Through all of these developments there are more and more people who are all being supported by farmers. Some of that is possible because the excess of one region one year can be effectively transported to where it is needed; some it possible because better tools are available than before; but the pressure to make more food in growing. Some of the farmers know a few really clever toolsmiths and agree to give them some money—not for tools now, but for thinking up better tools eventually. Research and development is thus born, and despite a few false starts farming productivity increases drastically. This means that the farmers have both food and time to spare, so they start offering food to people to entertain them. They always valued nice things, but now they can afford to feed people who spend their entire lives becoming really good at writing novels and acting out plays and making amazingly soft beds and so on.
By now the system is getting so large no one person knows it all. Tool designers realize they could do so much more if they only had better metals, so they give some of their money to fund metallurgy researchers. Actors realize they can have larger audiences in big halls with stage lights and faces that stand out, so architects and lighting techs and cosmetics get money as well. People accused of crimes or wishing to change laws start to pay for smooth-talking people to represent them. And so on.
As this progresses, more and more things turn out to be like roads and currency, things that are best handled centrally by the government. There’s roads, and money, and policing; there’s all the extra rules that appear to prevent abuses; but there are others things as well. Research turns out to be best funded by government, largely because the path that takes us from from ruminating on the nature of air to being able to produce ammonium fertilizers that vastly increase crop yields is too long and too hard to predict for any one person to think that funding the first thinker is worthwhile. Education becomes government-funded for a similar reason: a well-educated workforce is far more valuable overall than is an education to any one person’s parents.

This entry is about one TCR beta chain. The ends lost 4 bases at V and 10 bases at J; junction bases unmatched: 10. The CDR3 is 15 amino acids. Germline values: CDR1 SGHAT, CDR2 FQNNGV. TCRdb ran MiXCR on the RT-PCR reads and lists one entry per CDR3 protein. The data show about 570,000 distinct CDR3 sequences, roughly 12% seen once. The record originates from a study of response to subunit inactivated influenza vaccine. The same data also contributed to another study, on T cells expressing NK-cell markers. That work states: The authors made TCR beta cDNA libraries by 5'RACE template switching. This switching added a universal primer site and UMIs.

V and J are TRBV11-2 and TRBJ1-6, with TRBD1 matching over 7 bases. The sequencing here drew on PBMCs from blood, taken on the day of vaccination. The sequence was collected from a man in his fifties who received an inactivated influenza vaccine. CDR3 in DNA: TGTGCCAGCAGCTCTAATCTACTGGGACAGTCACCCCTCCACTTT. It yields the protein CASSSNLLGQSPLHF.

Business also expands rapidly. The more complicated the system gets, the more room there is for finding someone who is willing to sell low and someone else willing to buy high. As processes start needing lots of parts there also becomes a need for someone to manage all the intricacies of supply chains, getting the right parts to the right person at the right time. As more people get involved the task of managing interactions also become worth paying someone to do. As the options increase, informing people that new and improved innovations exist becomes a task in itself, and once advertisers exist it is a short step to realizing that false advertisement is possible and problematic, thus giving rise to a tight relationship between business and law.
As farm productivity grows and the number of “spare” people increases, intangible products become more and more common. People want to eat, of course. And they want to be comfortable and entertained, sure. But they also want to live forever and feel good about themselves. Medicine can absorb as much money as is available and, in the end, it is all available unless providing an inheritance is intrinsically valued. Fashion starts to appear as a way of creating a sense of personal status, appealing to the “good about themselves” desire; charities appeal to the same desire in their own way. The desire to belong and be pleased gives rise to cliques and clubs and parties and narcotics, and with them all more business and more law.
Meanwhile, government-funded research goes wherever it wishes and stumbles across the quaint idea of counting machines which become thinking machines which become computers which become the largest boost to just about every field’s productivity ever. There’s more food and less people required to do the same tasks meaning there’s yet more “spare” people to work on more things even farther removed from the farms…
All of which leads to a world where there is so much food that I can spend two weeks telling a few teenagers about computers and in return be given enough money to feed myself for a year. A world where you have the leisure to read this blog post and the money to pay the hundreds of people involved in creating the incredibly complex device on which you are accessing it.
Such a complex world… and I haven’t even mentioned investment, or insurance, or any of a wide range of other topics. Isn’t it amazing it all works? Amazing, and yet in a strange way, almost inevitable given arable land and an early start at an honest government.